A backyard naturalist since he was a kid, Raxworthy joined his first field expedition, a trip to Morocco, during his first year of college. By his third year, he graduated from tag-along to expedition leader, and he knew exactly where he wanted to go: Madagascar—the cradle of chameleons. Raxworthy had been imagining that trip since he was a teenager, when books he read about the island caused Madagascar to stick in his imagination.

 

Plants and animals unique to Madagascar include the Rosy Periwinkle (Vinca rosea) the Didereaceae family of cactus-like plants, the Black Lemur, (Eulemur m. macaco), Suraka Silk Moth (Antherina suraka), and Labord’s Chameleon (Furcifer labordi). {Photographs (left to right) A courtesy U.S. National Fish and Wildlife Service; B courtesy Compton Tucker; and C-E copyright Karl Lehmann, Lost World Arts}

Map of Madagascar population

Madagascar’s expanding population is putting pressure on natural ecosystems. Critical habitats for unique species, including many chameleons, could be lost as a result. (Map courtesy Socioeconomic Data and Applications Center)

  Photograph of Chris Raxworthy in the field 
in Madagascar  

Herpetologist Chris Raxworthy has been exploring Madagascar since he was a college student. To locate and map the ranges of the island’s chameleons, he often has to travel by canoe or hike for days to reach remote locations. His work has brought him into close contact with dangerous or disturbing wildlife such as crocodiles and leeches. (Photograph Copyright Chris Raxworthy)

 

The Madagascar he encountered didn’t disappoint him. “The thing that first struck me was how colorful it was. Intense, blue skies, and the spectacular colors of flowers and plants. Even the soil is bright red. It was a very exciting place to be at 21. Of course, we knew nothing about that kind of expedition—dealing with the logistics of finding our way into a reserve that had never been properly surveyed,” he says, laughing at his own inexperience. Although they were able to hire locals to serve as porters for their scientific equipment and supplies, he and the other scientists still ended up having to walk for several days to reach the reserve.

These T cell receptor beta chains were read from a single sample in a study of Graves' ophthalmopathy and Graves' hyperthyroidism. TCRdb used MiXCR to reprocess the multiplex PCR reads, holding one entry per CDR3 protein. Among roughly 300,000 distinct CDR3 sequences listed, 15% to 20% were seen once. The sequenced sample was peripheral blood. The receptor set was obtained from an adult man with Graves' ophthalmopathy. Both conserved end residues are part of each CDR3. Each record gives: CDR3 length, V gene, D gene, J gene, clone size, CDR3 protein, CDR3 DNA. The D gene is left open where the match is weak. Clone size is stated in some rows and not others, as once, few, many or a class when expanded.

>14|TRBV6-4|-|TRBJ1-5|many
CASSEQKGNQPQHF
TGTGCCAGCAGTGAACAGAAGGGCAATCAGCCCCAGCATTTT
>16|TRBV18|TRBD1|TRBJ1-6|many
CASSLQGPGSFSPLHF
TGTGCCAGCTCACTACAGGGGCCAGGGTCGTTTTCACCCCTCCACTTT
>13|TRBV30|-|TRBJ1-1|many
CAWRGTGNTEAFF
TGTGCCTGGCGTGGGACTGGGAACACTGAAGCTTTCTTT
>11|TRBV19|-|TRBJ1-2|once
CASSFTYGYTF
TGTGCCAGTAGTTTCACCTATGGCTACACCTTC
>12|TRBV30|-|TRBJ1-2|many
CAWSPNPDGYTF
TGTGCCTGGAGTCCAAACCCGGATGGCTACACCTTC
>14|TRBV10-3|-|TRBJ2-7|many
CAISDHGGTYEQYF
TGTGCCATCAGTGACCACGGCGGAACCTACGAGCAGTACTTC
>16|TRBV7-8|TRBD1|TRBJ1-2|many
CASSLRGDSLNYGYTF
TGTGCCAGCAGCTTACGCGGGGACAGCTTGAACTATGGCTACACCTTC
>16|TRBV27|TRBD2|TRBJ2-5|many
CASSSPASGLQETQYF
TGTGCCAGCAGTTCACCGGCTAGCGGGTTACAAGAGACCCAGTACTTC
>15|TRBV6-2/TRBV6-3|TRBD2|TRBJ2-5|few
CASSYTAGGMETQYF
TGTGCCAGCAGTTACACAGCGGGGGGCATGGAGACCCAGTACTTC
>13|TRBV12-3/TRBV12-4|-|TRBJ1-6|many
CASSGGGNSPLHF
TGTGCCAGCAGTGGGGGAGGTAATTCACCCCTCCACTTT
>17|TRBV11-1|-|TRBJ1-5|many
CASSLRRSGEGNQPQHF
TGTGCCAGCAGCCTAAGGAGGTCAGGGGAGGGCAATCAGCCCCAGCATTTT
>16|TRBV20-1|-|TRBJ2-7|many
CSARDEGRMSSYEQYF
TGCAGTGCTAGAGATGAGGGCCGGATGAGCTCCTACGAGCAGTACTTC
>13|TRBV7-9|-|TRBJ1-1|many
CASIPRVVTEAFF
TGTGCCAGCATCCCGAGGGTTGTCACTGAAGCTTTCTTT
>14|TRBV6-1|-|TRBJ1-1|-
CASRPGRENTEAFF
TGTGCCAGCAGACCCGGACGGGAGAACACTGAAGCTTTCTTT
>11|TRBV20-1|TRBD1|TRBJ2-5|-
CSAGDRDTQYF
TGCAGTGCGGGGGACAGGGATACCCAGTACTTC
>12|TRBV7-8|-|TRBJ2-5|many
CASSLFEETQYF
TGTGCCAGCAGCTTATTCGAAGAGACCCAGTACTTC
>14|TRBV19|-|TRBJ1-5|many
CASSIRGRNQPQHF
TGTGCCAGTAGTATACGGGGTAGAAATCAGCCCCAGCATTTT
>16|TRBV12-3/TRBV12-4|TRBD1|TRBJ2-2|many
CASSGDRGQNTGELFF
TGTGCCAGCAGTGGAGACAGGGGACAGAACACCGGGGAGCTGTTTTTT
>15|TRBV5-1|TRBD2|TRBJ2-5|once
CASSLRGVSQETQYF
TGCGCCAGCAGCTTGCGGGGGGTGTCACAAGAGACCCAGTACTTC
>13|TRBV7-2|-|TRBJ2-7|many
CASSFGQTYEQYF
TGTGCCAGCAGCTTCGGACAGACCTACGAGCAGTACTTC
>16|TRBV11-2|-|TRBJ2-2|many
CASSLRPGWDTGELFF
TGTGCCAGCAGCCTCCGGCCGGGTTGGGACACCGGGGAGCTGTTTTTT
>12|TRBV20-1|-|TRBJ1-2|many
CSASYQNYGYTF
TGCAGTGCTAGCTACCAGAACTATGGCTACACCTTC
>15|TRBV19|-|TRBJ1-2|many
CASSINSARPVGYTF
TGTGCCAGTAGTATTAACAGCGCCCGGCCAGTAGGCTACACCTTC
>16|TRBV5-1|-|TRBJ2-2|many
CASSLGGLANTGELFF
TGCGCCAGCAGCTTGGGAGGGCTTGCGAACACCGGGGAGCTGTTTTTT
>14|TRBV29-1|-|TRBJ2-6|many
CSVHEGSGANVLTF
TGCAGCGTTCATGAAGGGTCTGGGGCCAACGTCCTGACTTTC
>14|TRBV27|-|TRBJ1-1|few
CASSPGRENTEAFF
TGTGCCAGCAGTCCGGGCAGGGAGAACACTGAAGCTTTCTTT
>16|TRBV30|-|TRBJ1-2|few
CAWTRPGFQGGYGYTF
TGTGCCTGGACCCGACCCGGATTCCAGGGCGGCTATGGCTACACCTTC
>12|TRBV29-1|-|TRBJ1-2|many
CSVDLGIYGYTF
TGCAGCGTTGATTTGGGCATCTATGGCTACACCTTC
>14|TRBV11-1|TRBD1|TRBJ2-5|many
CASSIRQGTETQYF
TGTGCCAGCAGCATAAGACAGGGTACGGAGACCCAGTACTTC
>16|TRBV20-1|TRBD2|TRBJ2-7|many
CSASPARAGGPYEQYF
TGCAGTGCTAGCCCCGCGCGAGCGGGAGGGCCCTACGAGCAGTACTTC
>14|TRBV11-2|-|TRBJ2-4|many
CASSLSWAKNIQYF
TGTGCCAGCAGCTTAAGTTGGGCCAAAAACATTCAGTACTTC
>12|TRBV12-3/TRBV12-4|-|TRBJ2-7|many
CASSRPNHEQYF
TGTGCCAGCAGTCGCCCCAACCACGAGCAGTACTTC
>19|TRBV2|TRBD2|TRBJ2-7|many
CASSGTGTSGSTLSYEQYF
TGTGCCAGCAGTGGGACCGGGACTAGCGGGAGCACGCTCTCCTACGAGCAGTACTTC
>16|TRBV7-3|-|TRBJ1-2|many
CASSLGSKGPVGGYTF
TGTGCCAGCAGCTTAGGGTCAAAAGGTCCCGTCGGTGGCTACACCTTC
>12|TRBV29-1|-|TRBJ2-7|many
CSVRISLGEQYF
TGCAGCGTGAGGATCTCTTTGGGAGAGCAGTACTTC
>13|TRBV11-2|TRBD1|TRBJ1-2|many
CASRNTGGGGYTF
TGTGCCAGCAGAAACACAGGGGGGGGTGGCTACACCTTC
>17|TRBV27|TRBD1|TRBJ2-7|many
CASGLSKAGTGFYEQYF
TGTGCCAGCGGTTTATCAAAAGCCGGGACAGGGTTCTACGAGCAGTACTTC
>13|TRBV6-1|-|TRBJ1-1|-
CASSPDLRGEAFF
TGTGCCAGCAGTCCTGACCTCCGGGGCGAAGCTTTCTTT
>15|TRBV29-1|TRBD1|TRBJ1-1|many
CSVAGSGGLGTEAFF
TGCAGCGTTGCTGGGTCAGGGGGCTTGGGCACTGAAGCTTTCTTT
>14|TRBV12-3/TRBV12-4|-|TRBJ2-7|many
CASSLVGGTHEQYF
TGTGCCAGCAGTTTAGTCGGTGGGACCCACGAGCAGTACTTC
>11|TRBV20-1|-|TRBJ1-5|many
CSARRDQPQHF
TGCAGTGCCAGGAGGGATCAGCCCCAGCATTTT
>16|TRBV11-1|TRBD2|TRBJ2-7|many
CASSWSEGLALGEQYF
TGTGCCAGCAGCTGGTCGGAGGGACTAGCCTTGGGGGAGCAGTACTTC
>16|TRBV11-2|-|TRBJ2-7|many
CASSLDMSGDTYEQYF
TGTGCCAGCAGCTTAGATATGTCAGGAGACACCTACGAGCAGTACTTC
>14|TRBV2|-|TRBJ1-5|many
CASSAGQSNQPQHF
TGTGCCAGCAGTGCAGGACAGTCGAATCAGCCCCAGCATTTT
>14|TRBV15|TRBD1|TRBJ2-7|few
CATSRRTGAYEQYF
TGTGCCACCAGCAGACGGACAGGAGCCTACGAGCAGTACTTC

His trips aren’t without danger, either, but Raxworthy relates stories of his adventures more as jokes than drama. “Once I got into this dugout canoe made of a large tree. We were crossing a river in the western part of the island. The canoe had this strange flat front, and it created a funny wake in the water. I couldn’t think why they would have designed a boat like that. So I asked the guide why it was like that. He tells me that the front had been bitten off by a crocodile.” The island harbors dangers both large and small. “I’ve had leeches in my eye three times,” he says casually. “You get them out with a salt solution,” he explains.

 

The data used in this study are available in one or more of NASA's Earth Science Data Centers.